[...]

So if you look at the very short term, you may believe that there are still incidents, but there is no longer a battle, and therefore the situation is going to improve. If you take a longer perspective, however, then it becomes a very concerning issue. Look at Mogadishu: the number of people who were killed last week is basically the same as the number of people who were killed ten or twelve weeks ago, so that means that the intensity hasn’t diminished. What has changed is the targeting.

To put it in a nutshell: it is very dangerous for the Somalis and the international community to assess the condition of the current war with the parameters of what was the war in 2011. And I believe that is exactly the mistake the Ethiopians made in 2007. They had been able to crush Shabaab in December [of 2006] in a very easy and very radical manner, because they fought face-to-face, and of course Shabaab couldn’t confront a professional army and therefore lost with many casualties. But then Shabaab shifted to an urban-style guerrilla, and that created a new problem for the Ethiopian army.

What do you think? Where is this all headed?

Afmadow: Another Flashpoint in Somalia’s al-Shabab/Hizbul Islam Conflict

The conflict between rival Somali Islamist groups al Shabab and Hizbul Islam, who were formerly allies in the fight against the Transitional Federal Government, turned ugly in the port city of Kismayo back in late September/early October. Both sides, and especially Hizbul Islam, have sometimes downplayed the seriousness of the conflict, and judging from variation across southern Somalia it seems that the degree of hostility between the groups varies from locale to locale. With headlines yesterday proclaiming that major fighting is spreading into areas outside of Kismayo, though, I am wondering whether the chances of reconciliation are shrinking to zero.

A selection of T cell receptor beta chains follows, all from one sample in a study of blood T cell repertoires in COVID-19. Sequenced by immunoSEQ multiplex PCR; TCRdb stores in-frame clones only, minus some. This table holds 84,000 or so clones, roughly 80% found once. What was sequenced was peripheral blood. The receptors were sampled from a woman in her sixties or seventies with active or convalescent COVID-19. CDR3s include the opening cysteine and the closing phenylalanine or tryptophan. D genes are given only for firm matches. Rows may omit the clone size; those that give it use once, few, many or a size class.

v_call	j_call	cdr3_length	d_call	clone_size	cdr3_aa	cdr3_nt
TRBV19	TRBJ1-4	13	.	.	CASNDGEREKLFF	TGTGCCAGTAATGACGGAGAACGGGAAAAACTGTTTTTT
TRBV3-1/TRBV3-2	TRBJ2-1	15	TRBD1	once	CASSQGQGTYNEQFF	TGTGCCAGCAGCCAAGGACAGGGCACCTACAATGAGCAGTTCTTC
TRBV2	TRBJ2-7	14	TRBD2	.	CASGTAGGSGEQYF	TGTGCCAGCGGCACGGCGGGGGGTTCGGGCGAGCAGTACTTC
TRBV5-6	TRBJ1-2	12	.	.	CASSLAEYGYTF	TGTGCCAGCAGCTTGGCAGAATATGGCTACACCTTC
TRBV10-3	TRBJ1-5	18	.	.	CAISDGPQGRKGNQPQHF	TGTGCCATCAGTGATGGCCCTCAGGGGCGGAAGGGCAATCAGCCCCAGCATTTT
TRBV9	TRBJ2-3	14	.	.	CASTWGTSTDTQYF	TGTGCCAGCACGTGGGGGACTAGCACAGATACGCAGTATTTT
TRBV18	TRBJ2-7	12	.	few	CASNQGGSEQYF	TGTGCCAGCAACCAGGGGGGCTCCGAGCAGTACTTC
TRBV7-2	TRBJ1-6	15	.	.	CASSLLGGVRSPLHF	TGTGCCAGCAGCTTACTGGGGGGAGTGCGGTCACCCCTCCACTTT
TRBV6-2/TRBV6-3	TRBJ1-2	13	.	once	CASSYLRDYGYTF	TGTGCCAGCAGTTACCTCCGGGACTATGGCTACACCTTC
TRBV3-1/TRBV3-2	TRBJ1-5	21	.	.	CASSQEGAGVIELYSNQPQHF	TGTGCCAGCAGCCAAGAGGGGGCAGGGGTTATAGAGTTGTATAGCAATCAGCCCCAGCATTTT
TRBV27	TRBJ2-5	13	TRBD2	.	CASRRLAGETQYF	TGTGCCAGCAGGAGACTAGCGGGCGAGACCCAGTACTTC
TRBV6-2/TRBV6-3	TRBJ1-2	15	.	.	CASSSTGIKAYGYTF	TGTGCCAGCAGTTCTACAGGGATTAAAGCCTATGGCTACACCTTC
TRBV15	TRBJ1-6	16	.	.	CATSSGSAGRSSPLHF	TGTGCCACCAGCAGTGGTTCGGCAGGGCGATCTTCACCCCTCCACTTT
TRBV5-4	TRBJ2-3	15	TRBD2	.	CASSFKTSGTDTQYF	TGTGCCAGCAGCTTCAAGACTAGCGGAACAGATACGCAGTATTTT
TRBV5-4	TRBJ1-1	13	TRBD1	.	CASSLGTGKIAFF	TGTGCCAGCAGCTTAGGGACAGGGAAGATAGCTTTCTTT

As I understand the chronology, fighting around Kismayo started this weekend.

There were no reliable reports on casualties, but local sources said Al Shabaab guerrillas carried out attacks on Hizbul Islam fighters based in the area, leading to heavy gun battle.

Sheikh Hassan Yaqub, Al-Shabaab’s spokesman in Kismayo confirmed that his forces carried out attacks on their rivals after learning that they are regrouping in the village to launch attack on the Islamic administration in the region.